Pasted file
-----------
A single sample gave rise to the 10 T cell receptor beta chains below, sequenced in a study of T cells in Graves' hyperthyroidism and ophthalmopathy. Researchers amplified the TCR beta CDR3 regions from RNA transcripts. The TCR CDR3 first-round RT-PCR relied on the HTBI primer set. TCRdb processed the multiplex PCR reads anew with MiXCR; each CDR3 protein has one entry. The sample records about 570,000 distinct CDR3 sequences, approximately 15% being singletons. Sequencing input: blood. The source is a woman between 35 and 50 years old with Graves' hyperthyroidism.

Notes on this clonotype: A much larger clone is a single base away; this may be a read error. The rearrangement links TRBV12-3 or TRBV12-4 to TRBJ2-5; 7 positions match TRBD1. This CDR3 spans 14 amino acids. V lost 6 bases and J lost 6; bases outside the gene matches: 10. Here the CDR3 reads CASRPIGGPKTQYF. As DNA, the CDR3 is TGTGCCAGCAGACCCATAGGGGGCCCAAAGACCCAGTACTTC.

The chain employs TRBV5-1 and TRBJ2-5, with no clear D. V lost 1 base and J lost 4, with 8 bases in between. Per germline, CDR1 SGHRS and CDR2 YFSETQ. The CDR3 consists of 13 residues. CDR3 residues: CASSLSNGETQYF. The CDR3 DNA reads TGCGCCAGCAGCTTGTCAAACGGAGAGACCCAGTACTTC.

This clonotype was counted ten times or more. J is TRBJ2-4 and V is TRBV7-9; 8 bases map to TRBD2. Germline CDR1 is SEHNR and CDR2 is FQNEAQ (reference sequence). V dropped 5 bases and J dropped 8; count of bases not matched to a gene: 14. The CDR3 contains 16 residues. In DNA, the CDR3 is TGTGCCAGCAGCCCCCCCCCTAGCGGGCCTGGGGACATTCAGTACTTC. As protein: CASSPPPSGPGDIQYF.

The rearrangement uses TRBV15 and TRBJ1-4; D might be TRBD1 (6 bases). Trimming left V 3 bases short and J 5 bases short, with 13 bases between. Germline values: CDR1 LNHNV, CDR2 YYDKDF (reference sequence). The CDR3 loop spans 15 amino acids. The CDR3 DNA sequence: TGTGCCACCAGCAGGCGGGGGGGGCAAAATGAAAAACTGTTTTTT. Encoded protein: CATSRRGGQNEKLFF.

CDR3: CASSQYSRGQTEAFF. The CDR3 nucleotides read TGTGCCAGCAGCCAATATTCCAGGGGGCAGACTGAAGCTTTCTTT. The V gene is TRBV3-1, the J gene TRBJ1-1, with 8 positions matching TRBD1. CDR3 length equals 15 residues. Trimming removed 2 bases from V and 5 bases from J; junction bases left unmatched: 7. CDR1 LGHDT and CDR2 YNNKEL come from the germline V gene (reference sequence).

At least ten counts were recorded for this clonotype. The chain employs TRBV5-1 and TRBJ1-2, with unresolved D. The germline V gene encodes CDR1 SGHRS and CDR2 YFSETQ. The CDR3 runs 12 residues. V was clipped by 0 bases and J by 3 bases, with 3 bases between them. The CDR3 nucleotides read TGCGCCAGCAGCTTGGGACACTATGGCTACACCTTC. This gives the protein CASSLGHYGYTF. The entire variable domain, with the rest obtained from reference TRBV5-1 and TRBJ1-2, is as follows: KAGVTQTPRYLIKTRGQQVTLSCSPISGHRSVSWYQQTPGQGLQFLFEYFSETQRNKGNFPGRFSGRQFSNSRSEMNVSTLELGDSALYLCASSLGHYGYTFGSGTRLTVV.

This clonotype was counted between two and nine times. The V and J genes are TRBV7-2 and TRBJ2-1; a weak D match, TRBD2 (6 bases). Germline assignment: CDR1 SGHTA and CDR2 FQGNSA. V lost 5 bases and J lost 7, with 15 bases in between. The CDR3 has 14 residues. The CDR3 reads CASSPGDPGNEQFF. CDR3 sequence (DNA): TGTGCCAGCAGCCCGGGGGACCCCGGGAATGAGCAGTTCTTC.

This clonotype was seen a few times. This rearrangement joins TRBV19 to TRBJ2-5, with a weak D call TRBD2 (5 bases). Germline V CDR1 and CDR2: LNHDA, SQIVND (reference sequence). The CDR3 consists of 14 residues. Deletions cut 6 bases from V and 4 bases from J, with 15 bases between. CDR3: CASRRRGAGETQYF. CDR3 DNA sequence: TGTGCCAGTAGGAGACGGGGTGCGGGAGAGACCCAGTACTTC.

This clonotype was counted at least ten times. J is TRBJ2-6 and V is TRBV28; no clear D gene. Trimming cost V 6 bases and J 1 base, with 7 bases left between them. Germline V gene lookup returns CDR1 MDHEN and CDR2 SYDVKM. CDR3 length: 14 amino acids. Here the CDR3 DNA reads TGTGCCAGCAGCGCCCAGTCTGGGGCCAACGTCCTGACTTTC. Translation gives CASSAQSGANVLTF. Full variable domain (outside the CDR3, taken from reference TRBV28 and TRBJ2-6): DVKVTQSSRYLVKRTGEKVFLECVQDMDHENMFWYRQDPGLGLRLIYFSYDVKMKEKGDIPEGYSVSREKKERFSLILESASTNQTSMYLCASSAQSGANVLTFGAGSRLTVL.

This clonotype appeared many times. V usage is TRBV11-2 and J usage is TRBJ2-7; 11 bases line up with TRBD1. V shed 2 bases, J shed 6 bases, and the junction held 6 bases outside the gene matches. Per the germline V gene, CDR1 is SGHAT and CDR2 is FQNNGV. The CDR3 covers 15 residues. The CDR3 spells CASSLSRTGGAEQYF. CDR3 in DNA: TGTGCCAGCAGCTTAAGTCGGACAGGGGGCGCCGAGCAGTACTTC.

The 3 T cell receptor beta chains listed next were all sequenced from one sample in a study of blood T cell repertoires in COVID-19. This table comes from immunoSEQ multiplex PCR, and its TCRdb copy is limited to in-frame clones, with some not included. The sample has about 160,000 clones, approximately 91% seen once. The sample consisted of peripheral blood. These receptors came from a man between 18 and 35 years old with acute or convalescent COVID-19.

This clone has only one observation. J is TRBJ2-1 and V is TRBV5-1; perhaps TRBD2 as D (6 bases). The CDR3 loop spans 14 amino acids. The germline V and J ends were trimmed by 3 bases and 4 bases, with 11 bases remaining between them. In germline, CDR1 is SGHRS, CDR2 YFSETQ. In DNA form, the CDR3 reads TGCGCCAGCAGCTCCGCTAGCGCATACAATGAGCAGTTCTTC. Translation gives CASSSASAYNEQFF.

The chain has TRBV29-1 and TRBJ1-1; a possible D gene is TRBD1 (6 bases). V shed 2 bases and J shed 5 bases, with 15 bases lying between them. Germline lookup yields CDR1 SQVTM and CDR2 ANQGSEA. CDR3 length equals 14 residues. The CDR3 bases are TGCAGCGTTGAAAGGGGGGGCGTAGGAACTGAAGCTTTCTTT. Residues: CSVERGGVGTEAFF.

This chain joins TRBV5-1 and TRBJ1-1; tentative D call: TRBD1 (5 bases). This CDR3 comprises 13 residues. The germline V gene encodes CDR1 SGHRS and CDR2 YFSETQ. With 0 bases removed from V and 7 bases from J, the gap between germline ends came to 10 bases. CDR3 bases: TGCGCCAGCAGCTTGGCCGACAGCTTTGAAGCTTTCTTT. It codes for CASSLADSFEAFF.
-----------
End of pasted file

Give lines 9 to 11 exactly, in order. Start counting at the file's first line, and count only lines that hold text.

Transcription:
This clonotype was seen a few times. This rearrangement joins TRBV19 to TRBJ2-5, with a weak D call TRBD2 (5 bases). Germline V CDR1 and CDR2: LNHDA, SQIVND (reference sequence). The CDR3 consists of 14 residues. Deletions cut 6 bases from V and 4 bases from J, with 15 bases between. CDR3: CASRRRGAGETQYF. CDR3 DNA sequence: TGTGCCAGTAGGAGACGGGGTGCGGGAGAGACCCAGTACTTC.

This clonotype was counted at least ten times. J is TRBJ2-6 and V is TRBV28; no clear D gene. Trimming cost V 6 bases and J 1 base, with 7 bases left between them. Germline V gene lookup returns CDR1 MDHEN and CDR2 SYDVKM. CDR3 length: 14 amino acids. Here the CDR3 DNA reads TGTGCCAGCAGCGCCCAGTCTGGGGCCAACGTCCTGACTTTC. Translation gives CASSAQSGANVLTF. Full variable domain (outside the CDR3, taken from reference TRBV28 and TRBJ2-6): DVKVTQSSRYLVKRTGEKVFLECVQDMDHENMFWYRQDPGLGLRLIYFSYDVKMKEKGDIPEGYSVSREKKERFSLILESASTNQTSMYLCASSAQSGANVLTFGAGSRLTVL.

This clonotype appeared many times. V usage is TRBV11-2 and J usage is TRBJ2-7; 11 bases line up with TRBD1. V shed 2 bases, J shed 6 bases, and the junction held 6 bases outside the gene matches. Per the germline V gene, CDR1 is SGHAT and CDR2 is FQNNGV. The CDR3 covers 15 residues. The CDR3 spells CASSLSRTGGAEQYF. CDR3 in DNA: TGTGCCAGCAGCTTAAGTCGGACAGGGGGCGCCGAGCAGTACTTC.